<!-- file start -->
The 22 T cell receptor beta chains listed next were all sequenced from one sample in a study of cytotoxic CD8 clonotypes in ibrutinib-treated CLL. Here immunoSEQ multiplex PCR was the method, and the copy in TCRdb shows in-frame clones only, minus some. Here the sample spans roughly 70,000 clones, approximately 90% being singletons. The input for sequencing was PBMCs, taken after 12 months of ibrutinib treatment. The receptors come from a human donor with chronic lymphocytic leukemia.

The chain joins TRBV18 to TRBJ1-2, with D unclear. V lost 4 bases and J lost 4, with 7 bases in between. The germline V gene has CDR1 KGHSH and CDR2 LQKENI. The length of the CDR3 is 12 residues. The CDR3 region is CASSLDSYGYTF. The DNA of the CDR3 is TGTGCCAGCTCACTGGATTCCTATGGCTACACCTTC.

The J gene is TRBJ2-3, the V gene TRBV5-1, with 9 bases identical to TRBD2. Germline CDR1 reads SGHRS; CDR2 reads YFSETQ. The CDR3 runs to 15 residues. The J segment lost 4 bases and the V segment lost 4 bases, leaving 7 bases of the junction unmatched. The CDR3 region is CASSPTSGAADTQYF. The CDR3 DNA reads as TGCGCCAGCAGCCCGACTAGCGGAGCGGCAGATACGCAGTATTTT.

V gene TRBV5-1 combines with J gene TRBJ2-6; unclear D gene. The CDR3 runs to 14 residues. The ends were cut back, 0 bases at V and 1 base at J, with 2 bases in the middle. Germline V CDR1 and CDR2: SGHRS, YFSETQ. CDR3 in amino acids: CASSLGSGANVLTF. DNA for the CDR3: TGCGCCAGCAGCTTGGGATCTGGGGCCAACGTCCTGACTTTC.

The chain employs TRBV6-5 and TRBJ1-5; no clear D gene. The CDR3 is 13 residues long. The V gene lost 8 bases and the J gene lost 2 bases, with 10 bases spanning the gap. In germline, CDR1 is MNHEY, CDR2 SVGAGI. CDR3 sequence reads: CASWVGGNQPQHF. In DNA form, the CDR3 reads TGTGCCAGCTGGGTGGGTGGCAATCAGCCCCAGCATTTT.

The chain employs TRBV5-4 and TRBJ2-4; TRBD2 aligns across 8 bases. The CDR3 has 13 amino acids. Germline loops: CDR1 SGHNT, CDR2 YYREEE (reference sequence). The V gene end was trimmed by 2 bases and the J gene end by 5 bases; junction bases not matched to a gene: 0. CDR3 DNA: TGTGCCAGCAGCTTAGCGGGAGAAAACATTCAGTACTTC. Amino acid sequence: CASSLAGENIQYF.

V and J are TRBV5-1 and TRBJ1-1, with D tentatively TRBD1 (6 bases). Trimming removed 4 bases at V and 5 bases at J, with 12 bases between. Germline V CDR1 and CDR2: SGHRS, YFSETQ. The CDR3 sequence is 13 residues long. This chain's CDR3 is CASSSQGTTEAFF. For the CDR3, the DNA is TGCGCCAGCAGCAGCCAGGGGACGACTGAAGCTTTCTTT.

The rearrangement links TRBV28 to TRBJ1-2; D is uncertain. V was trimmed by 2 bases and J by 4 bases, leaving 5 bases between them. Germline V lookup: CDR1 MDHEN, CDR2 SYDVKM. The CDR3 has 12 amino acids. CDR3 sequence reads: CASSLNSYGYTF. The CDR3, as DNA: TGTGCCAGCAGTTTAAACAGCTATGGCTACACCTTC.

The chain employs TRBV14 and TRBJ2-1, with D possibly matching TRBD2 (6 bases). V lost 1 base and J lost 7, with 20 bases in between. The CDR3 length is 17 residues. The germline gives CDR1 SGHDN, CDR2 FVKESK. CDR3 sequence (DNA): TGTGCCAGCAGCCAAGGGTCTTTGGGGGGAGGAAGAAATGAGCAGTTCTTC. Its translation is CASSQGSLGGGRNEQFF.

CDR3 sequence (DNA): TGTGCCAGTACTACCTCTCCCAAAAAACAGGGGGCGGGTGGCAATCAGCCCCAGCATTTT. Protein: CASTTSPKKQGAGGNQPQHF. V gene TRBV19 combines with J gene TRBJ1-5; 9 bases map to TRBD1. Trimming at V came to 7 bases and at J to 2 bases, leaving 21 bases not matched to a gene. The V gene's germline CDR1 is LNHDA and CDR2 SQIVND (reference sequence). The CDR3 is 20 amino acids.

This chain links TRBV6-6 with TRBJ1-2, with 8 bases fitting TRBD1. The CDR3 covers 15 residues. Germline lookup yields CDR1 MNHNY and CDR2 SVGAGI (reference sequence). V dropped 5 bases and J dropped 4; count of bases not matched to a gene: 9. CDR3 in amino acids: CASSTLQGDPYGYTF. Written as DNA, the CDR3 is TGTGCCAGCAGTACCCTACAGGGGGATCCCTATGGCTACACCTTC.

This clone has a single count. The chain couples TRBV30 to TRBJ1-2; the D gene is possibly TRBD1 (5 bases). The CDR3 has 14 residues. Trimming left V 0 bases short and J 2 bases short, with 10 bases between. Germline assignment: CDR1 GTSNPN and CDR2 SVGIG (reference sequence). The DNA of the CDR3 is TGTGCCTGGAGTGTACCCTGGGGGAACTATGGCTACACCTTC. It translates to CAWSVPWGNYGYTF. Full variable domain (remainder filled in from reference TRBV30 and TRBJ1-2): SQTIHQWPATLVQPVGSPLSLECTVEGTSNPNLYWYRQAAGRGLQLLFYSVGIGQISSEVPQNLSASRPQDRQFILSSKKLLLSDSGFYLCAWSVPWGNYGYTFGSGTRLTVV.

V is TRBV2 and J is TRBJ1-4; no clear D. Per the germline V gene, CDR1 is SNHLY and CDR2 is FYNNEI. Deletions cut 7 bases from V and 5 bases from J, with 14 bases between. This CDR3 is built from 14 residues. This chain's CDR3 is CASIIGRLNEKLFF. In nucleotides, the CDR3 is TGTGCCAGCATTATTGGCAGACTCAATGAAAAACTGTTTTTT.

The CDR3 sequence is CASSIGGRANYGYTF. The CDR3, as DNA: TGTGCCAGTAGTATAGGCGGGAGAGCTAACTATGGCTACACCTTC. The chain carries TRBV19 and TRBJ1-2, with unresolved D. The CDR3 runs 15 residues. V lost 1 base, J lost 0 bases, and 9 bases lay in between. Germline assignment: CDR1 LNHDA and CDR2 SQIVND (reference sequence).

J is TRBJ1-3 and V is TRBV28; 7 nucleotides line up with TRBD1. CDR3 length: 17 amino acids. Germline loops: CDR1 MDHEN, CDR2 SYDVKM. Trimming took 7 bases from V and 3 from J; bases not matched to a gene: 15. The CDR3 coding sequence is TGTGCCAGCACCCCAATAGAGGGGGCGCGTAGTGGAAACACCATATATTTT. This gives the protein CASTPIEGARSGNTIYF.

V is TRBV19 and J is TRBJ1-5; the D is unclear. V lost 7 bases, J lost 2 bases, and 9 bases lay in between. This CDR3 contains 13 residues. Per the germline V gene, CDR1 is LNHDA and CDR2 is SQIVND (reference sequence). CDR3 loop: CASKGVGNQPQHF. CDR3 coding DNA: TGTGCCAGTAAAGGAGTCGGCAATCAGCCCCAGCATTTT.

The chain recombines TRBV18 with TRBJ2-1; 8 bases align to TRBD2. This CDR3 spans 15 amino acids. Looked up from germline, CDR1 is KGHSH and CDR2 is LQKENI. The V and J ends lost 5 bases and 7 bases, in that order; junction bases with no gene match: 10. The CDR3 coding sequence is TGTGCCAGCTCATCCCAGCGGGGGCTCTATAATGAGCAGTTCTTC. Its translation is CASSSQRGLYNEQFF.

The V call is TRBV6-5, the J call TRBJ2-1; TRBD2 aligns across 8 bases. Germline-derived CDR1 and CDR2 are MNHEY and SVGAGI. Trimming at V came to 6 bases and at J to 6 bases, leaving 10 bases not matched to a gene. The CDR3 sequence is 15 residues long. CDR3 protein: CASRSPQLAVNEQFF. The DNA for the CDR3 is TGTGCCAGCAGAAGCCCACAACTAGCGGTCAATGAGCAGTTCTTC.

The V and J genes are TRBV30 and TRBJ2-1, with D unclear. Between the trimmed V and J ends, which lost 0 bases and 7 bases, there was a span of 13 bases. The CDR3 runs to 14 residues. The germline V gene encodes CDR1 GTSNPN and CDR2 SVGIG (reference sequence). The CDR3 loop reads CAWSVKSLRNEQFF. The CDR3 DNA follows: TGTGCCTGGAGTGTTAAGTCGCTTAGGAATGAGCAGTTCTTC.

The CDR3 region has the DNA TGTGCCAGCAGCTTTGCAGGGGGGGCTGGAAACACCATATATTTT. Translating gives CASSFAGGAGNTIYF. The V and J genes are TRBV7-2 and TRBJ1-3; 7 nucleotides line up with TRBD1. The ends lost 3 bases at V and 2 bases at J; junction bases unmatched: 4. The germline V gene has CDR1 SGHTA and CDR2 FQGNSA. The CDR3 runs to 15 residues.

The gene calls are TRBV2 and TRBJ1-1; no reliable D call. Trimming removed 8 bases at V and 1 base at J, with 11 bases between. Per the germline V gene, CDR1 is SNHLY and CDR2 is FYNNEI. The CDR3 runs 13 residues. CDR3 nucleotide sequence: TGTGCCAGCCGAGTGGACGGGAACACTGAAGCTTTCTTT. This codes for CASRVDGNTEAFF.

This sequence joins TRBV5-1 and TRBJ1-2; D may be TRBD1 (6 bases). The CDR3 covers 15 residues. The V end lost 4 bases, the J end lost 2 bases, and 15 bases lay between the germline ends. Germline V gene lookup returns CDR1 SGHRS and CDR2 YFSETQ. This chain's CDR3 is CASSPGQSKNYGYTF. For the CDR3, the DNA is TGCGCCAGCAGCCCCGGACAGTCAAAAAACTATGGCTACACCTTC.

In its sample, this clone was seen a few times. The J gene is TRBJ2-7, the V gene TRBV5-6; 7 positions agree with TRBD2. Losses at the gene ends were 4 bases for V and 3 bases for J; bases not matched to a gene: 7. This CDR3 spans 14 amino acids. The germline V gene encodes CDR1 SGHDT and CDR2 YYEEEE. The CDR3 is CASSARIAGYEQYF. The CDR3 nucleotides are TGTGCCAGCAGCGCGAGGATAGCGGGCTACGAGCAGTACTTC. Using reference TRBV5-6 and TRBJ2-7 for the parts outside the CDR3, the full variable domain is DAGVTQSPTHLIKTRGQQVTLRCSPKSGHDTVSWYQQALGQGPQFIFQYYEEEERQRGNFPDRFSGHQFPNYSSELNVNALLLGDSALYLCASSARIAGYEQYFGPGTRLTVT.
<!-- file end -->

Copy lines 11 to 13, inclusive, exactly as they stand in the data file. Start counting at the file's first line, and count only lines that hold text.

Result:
This chain links TRBV6-6 with TRBJ1-2, with 8 bases fitting TRBD1. The CDR3 covers 15 residues. Germline lookup yields CDR1 MNHNY and CDR2 SVGAGI (reference sequence). V dropped 5 bases and J dropped 4; count of bases not matched to a gene: 9. CDR3 in amino acids: CASSTLQGDPYGYTF. Written as DNA, the CDR3 is TGTGCCAGCAGTACCCTACAGGGGGATCCCTATGGCTACACCTTC.

This clone has a single count. The chain couples TRBV30 to TRBJ1-2; the D gene is possibly TRBD1 (5 bases). The CDR3 has 14 residues. Trimming left V 0 bases short and J 2 bases short, with 10 bases between. Germline assignment: CDR1 GTSNPN and CDR2 SVGIG (reference sequence). The DNA of the CDR3 is TGTGCCTGGAGTGTACCCTGGGGGAACTATGGCTACACCTTC. It translates to CAWSVPWGNYGYTF. Full variable domain (remainder filled in from reference TRBV30 and TRBJ1-2): SQTIHQWPATLVQPVGSPLSLECTVEGTSNPNLYWYRQAAGRGLQLLFYSVGIGQISSEVPQNLSASRPQDRQFILSSKKLLLSDSGFYLCAWSVPWGNYGYTFGSGTRLTVV.

V is TRBV2 and J is TRBJ1-4; no clear D. Per the germline V gene, CDR1 is SNHLY and CDR2 is FYNNEI. Deletions cut 7 bases from V and 5 bases from J, with 14 bases between. This CDR3 is built from 14 residues. This chain's CDR3 is CASIIGRLNEKLFF. In nucleotides, the CDR3 is TGTGCCAGCATTATTGGCAGACTCAATGAAAAACTGTTTTTT.